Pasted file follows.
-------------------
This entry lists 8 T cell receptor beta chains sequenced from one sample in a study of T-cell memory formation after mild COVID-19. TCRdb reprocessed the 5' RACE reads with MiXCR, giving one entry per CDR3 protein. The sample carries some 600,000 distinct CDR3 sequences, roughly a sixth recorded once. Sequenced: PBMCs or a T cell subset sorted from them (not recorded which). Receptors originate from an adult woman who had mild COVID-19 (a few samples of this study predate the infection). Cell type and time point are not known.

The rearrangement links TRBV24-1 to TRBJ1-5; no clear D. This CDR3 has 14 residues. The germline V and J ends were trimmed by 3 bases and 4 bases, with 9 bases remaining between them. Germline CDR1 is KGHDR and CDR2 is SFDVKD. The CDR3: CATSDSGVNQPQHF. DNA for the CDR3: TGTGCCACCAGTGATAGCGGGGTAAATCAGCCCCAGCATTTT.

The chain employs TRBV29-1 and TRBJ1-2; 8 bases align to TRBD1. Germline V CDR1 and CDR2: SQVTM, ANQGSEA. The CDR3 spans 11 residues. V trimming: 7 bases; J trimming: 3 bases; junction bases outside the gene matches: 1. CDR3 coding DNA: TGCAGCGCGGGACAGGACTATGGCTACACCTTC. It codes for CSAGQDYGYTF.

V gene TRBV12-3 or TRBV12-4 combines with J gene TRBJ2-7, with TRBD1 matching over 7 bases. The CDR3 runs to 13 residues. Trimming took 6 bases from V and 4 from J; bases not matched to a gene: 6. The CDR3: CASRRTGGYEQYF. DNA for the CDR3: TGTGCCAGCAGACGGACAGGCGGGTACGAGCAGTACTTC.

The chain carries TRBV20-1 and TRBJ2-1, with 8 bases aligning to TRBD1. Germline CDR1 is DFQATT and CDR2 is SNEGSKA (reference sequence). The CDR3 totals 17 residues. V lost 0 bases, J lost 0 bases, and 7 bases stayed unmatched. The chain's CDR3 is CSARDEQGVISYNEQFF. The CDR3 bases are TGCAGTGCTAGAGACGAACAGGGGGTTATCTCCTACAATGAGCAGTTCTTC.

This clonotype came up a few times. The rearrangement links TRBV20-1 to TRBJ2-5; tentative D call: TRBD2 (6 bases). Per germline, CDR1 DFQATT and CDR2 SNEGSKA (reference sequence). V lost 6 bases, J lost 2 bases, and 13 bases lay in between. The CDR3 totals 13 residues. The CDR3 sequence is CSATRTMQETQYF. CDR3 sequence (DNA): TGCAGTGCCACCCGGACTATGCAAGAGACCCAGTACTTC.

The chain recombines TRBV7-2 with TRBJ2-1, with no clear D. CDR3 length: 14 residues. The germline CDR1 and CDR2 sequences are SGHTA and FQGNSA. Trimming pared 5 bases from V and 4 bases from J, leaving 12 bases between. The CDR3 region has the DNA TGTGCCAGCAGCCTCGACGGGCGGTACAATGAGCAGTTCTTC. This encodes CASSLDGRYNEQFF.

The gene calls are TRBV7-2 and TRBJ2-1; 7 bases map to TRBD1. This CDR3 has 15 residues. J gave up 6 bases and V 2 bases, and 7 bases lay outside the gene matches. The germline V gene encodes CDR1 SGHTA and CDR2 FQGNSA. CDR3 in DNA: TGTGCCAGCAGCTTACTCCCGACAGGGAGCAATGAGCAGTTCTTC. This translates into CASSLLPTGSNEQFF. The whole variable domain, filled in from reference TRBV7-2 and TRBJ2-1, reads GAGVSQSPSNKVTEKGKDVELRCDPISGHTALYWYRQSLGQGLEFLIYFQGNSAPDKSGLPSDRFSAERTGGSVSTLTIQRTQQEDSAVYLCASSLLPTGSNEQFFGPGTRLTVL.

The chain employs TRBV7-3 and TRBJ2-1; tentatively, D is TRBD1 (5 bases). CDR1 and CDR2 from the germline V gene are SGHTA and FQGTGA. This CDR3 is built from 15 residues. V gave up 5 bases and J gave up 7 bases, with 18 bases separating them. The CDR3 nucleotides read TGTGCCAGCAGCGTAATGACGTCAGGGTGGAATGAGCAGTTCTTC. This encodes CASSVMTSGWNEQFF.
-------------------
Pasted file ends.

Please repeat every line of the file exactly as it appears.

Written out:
This entry lists 8 T cell receptor beta chains sequenced from one sample in a study of T-cell memory formation after mild COVID-19. TCRdb reprocessed the 5' RACE reads with MiXCR, giving one entry per CDR3 protein. The sample carries some 600,000 distinct CDR3 sequences, roughly a sixth recorded once. Sequenced: PBMCs or a T cell subset sorted from them (not recorded which). Receptors originate from an adult woman who had mild COVID-19 (a few samples of this study predate the infection). Cell type and time point are not known.

The rearrangement links TRBV24-1 to TRBJ1-5; no clear D. This CDR3 has 14 residues. The germline V and J ends were trimmed by 3 bases and 4 bases, with 9 bases remaining between them. Germline CDR1 is KGHDR and CDR2 is SFDVKD. The CDR3: CATSDSGVNQPQHF. DNA for the CDR3: TGTGCCACCAGTGATAGCGGGGTAAATCAGCCCCAGCATTTT.

The chain employs TRBV29-1 and TRBJ1-2; 8 bases align to TRBD1. Germline V CDR1 and CDR2: SQVTM, ANQGSEA. The CDR3 spans 11 residues. V trimming: 7 bases; J trimming: 3 bases; junction bases outside the gene matches: 1. CDR3 coding DNA: TGCAGCGCGGGACAGGACTATGGCTACACCTTC. It codes for CSAGQDYGYTF.

V gene TRBV12-3 or TRBV12-4 combines with J gene TRBJ2-7, with TRBD1 matching over 7 bases. The CDR3 runs to 13 residues. Trimming took 6 bases from V and 4 from J; bases not matched to a gene: 6. The CDR3: CASRRTGGYEQYF. DNA for the CDR3: TGTGCCAGCAGACGGACAGGCGGGTACGAGCAGTACTTC.

The chain carries TRBV20-1 and TRBJ2-1, with 8 bases aligning to TRBD1. Germline CDR1 is DFQATT and CDR2 is SNEGSKA (reference sequence). The CDR3 totals 17 residues. V lost 0 bases, J lost 0 bases, and 7 bases stayed unmatched. The chain's CDR3 is CSARDEQGVISYNEQFF. The CDR3 bases are TGCAGTGCTAGAGACGAACAGGGGGTTATCTCCTACAATGAGCAGTTCTTC.

This clonotype came up a few times. The rearrangement links TRBV20-1 to TRBJ2-5; tentative D call: TRBD2 (6 bases). Per germline, CDR1 DFQATT and CDR2 SNEGSKA (reference sequence). V lost 6 bases, J lost 2 bases, and 13 bases lay in between. The CDR3 totals 13 residues. The CDR3 sequence is CSATRTMQETQYF. CDR3 sequence (DNA): TGCAGTGCCACCCGGACTATGCAAGAGACCCAGTACTTC.

The chain recombines TRBV7-2 with TRBJ2-1, with no clear D. CDR3 length: 14 residues. The germline CDR1 and CDR2 sequences are SGHTA and FQGNSA. Trimming pared 5 bases from V and 4 bases from J, leaving 12 bases between. The CDR3 region has the DNA TGTGCCAGCAGCCTCGACGGGCGGTACAATGAGCAGTTCTTC. This encodes CASSLDGRYNEQFF.

The gene calls are TRBV7-2 and TRBJ2-1; 7 bases map to TRBD1. This CDR3 has 15 residues. J gave up 6 bases and V 2 bases, and 7 bases lay outside the gene matches. The germline V gene encodes CDR1 SGHTA and CDR2 FQGNSA. CDR3 in DNA: TGTGCCAGCAGCTTACTCCCGACAGGGAGCAATGAGCAGTTCTTC. This translates into CASSLLPTGSNEQFF. The whole variable domain, filled in from reference TRBV7-2 and TRBJ2-1, reads GAGVSQSPSNKVTEKGKDVELRCDPISGHTALYWYRQSLGQGLEFLIYFQGNSAPDKSGLPSDRFSAERTGGSVSTLTIQRTQQEDSAVYLCASSLLPTGSNEQFFGPGTRLTVL.

The chain employs TRBV7-3 and TRBJ2-1; tentatively, D is TRBD1 (5 bases). CDR1 and CDR2 from the germline V gene are SGHTA and FQGTGA. This CDR3 is built from 15 residues. V gave up 5 bases and J gave up 7 bases, with 18 bases separating them. The CDR3 nucleotides read TGTGCCAGCAGCGTAATGACGTCAGGGTGGAATGAGCAGTTCTTC. This encodes CASSVMTSGWNEQFF.